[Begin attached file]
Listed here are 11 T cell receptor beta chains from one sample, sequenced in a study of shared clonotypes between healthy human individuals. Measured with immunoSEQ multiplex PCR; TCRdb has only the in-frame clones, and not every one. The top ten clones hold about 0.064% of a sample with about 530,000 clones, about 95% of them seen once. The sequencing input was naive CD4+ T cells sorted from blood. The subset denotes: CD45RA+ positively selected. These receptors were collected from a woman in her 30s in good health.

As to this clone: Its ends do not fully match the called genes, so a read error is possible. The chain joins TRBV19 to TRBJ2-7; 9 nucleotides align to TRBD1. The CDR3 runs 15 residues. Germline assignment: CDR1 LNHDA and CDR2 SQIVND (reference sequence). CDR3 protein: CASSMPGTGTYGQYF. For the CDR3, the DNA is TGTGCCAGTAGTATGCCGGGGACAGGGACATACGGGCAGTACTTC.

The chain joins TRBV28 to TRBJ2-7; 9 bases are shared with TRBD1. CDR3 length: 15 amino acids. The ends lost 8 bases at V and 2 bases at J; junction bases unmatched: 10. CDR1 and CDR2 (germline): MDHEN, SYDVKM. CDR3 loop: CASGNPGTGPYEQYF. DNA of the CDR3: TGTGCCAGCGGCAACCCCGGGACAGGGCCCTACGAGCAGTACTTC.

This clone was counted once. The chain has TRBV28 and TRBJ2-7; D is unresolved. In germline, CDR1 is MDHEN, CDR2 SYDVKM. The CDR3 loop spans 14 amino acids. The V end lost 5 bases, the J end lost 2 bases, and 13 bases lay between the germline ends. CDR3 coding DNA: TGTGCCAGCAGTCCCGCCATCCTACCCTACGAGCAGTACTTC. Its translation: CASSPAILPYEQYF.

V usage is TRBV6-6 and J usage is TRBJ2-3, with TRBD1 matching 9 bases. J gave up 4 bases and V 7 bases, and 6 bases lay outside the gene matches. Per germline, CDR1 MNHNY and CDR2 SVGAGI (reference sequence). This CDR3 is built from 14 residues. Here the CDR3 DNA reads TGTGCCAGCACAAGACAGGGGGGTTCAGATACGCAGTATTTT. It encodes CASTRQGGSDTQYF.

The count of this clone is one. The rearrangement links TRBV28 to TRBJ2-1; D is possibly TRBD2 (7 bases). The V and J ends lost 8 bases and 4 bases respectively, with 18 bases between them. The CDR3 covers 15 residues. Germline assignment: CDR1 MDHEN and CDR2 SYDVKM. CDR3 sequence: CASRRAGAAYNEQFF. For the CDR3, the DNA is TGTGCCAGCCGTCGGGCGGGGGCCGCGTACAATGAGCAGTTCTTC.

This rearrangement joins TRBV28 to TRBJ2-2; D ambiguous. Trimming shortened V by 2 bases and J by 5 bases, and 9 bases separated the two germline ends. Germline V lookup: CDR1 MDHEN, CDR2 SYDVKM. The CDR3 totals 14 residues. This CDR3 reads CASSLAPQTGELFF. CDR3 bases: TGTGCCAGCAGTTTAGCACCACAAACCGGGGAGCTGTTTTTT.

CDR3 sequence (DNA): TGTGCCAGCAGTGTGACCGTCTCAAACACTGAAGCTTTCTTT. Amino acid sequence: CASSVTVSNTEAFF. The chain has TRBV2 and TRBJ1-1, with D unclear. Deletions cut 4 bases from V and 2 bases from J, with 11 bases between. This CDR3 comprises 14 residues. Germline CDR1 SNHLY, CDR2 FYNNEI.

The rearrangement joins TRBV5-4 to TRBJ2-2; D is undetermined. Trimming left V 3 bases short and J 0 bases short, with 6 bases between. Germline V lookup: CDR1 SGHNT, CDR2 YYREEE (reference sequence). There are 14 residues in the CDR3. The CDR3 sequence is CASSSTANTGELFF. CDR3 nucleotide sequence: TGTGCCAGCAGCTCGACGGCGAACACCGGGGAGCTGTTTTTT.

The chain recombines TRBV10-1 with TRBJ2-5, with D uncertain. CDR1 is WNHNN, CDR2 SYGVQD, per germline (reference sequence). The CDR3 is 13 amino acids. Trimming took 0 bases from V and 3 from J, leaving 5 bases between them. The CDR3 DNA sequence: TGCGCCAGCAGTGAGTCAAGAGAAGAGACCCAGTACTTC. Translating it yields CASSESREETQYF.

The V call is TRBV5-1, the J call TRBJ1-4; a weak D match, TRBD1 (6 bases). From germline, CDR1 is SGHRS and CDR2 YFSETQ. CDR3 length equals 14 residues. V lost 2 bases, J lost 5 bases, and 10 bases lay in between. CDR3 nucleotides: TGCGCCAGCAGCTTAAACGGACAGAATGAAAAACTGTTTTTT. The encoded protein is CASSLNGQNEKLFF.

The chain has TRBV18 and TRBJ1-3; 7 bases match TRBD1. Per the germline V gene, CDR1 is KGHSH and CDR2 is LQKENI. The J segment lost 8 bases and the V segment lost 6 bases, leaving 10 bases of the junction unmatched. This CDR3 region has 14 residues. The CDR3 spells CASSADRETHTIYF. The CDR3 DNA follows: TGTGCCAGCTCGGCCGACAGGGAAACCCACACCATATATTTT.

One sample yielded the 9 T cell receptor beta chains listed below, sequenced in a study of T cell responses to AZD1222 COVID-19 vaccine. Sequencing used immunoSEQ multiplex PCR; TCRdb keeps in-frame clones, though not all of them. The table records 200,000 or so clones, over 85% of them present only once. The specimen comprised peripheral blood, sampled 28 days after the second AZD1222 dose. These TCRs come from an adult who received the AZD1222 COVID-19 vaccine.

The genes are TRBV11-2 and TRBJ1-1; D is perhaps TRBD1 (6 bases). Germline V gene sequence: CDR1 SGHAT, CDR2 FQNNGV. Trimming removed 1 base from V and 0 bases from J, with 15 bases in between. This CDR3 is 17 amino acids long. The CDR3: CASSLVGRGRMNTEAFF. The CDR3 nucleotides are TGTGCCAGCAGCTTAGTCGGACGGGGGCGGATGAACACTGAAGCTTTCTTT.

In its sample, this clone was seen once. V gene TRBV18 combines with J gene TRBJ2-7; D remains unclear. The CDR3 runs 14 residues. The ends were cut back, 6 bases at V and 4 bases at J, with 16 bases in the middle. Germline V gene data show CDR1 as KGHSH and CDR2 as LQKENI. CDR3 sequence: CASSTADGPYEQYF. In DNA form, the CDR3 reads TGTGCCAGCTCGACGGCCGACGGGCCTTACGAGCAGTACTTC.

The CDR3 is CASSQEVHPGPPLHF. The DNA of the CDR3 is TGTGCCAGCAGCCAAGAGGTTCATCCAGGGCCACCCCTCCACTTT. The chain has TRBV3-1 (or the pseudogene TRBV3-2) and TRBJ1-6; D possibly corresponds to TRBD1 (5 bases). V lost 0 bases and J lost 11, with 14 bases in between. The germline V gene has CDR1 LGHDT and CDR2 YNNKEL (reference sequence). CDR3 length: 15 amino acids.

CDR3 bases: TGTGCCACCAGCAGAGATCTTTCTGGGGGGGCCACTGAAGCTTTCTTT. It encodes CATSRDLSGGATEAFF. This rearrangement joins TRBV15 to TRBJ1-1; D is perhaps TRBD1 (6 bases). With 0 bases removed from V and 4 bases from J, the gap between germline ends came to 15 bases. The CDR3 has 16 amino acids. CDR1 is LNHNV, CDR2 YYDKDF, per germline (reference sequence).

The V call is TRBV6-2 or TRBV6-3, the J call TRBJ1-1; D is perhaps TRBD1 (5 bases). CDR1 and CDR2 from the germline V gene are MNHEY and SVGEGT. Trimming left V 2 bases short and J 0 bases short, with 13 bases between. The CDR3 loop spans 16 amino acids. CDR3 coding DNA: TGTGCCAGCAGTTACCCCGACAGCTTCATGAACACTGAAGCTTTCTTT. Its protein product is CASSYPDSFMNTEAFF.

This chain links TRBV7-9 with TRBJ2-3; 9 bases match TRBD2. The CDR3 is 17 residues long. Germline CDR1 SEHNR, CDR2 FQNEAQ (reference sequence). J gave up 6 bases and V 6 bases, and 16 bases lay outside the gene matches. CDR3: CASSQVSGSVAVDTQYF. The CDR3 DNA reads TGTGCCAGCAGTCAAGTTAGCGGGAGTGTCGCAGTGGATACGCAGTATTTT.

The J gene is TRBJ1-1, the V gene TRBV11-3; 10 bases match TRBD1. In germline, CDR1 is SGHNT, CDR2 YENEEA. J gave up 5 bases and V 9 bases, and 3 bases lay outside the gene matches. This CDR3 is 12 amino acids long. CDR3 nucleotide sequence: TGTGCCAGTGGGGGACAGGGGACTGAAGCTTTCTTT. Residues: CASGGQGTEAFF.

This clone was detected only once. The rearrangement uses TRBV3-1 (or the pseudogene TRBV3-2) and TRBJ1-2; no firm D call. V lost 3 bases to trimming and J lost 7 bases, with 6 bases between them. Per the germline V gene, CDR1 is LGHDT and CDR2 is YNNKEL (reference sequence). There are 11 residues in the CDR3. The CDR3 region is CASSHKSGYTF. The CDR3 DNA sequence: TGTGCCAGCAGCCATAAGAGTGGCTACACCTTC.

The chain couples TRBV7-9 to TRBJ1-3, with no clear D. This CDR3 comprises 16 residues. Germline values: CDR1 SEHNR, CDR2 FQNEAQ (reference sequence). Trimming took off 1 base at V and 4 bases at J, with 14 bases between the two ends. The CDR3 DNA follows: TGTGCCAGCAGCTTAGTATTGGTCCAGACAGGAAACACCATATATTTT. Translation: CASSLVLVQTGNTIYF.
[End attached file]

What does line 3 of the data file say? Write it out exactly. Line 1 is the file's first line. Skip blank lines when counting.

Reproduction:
The chain joins TRBV28 to TRBJ2-7; 9 bases are shared with TRBD1. CDR3 length: 15 amino acids. The ends lost 8 bases at V and 2 bases at J; junction bases unmatched: 10. CDR1 and CDR2 (germline): MDHEN, SYDVKM. CDR3 loop: CASGNPGTGPYEQYF. DNA of the CDR3: TGTGCCAGCGGCAACCCCGGGACAGGGCCCTACGAGCAGTACTTC.